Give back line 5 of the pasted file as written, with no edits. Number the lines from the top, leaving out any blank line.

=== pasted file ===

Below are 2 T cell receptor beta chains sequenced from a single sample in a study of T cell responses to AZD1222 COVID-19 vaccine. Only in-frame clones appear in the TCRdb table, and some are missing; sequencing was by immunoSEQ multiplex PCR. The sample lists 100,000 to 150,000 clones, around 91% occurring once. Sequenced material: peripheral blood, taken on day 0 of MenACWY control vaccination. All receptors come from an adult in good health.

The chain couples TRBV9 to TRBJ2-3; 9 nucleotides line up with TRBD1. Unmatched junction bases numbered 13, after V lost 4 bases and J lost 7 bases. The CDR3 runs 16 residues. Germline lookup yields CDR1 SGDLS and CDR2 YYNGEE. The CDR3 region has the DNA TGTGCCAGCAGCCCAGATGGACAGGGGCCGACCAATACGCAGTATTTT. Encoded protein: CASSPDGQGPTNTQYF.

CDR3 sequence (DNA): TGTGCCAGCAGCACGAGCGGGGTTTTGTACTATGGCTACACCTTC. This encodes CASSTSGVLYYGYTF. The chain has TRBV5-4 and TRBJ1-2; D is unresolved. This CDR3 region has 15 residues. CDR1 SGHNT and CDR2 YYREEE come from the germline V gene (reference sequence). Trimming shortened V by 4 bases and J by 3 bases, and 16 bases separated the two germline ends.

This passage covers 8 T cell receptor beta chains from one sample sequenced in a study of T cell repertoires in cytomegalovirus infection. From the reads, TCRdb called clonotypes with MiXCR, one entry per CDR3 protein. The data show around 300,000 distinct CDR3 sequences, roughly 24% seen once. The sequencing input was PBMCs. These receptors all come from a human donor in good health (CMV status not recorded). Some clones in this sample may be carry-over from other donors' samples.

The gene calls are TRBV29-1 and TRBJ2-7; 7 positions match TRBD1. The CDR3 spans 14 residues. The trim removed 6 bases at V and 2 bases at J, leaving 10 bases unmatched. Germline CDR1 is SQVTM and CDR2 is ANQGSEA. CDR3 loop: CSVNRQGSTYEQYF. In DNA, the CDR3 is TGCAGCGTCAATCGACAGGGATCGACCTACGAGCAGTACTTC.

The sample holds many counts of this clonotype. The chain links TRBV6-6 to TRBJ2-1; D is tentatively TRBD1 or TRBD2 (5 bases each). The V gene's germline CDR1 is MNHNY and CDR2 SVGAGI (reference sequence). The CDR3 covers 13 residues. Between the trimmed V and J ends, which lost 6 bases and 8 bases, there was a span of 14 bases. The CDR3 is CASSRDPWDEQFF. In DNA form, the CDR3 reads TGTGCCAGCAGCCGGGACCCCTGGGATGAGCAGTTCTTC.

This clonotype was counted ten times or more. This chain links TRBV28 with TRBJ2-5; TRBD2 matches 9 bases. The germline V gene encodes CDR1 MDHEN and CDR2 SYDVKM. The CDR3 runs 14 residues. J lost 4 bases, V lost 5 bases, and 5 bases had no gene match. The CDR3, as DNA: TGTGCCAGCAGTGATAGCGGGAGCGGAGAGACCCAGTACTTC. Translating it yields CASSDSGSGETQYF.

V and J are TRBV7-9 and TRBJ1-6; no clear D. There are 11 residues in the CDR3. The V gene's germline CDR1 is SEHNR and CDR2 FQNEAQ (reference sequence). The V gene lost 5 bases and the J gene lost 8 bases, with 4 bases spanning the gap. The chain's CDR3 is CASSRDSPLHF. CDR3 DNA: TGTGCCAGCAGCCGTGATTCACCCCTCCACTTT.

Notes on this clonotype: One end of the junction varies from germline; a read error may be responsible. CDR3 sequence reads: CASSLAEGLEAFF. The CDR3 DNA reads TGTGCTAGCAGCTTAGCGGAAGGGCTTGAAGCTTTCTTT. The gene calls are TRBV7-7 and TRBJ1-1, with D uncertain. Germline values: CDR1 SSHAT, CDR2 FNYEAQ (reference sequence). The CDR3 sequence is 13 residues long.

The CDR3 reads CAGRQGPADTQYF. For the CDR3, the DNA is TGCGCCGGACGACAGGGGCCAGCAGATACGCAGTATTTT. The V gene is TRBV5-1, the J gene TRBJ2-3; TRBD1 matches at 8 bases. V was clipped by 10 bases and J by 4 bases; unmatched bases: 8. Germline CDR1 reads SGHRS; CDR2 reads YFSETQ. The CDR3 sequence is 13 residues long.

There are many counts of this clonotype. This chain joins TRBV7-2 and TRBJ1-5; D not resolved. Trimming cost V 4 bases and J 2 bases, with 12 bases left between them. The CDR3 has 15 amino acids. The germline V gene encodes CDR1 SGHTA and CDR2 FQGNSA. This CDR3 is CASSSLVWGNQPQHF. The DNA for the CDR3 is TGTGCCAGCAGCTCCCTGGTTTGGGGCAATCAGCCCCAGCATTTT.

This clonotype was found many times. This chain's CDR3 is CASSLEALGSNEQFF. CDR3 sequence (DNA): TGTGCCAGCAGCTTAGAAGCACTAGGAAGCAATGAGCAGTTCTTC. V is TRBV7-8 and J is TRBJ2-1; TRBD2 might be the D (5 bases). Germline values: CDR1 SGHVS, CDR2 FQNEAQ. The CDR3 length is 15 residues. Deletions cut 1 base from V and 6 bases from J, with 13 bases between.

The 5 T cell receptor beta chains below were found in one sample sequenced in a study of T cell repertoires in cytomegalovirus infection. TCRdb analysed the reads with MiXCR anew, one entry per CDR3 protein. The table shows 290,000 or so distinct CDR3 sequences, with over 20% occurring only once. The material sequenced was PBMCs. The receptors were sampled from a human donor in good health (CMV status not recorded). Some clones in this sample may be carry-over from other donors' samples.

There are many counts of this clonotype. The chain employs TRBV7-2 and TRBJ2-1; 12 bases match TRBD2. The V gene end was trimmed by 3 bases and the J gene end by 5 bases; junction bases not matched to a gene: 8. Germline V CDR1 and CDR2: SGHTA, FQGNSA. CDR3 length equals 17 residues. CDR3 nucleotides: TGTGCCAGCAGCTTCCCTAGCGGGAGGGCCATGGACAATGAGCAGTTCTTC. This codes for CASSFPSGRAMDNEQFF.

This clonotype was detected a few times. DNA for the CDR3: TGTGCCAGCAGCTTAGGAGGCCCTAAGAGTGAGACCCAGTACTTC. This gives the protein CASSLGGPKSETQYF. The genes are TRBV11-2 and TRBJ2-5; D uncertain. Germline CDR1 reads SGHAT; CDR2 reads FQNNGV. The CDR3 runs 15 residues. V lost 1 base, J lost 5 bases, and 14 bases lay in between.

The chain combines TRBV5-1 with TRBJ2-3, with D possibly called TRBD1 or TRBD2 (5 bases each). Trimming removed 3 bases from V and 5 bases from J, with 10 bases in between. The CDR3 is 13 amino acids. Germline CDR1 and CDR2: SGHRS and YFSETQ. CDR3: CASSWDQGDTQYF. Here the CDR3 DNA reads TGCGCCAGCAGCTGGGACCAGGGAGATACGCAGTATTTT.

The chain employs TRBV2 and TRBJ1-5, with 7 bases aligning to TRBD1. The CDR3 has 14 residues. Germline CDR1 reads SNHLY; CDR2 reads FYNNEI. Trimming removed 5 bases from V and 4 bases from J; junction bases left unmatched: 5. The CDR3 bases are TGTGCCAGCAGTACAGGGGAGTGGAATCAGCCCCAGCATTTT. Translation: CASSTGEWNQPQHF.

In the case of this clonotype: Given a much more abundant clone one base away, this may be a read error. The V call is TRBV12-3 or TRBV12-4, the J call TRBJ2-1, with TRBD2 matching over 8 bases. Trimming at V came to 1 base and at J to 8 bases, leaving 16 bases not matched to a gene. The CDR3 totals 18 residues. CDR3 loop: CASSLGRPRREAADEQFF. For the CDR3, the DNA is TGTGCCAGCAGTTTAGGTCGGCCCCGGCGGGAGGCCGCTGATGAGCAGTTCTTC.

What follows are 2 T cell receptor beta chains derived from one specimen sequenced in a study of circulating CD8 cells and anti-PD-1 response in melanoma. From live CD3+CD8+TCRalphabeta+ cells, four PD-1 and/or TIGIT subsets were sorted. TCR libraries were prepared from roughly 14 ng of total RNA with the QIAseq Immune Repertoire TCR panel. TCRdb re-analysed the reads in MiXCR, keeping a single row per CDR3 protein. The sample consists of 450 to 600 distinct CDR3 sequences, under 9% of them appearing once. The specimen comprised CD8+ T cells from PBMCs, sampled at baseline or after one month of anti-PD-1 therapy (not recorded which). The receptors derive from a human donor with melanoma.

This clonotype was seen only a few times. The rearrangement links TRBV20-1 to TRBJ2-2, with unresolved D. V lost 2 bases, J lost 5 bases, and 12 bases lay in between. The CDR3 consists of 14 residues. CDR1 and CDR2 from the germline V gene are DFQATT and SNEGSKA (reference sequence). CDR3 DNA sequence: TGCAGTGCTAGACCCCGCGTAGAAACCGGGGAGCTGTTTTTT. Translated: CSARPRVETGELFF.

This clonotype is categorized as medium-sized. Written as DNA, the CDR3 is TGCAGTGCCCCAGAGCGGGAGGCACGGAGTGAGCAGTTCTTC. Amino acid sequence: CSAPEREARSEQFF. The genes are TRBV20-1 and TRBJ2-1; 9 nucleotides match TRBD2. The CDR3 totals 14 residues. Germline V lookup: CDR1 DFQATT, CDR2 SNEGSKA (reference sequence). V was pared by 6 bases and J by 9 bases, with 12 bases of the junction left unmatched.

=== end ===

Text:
The gene calls are TRBV29-1 and TRBJ2-7; 7 positions match TRBD1. The CDR3 spans 14 residues. The trim removed 6 bases at V and 2 bases at J, leaving 10 bases unmatched. Germline CDR1 is SQVTM and CDR2 is ANQGSEA. CDR3 loop: CSVNRQGSTYEQYF. In DNA, the CDR3 is TGCAGCGTCAATCGACAGGGATCGACCTACGAGCAGTACTTC.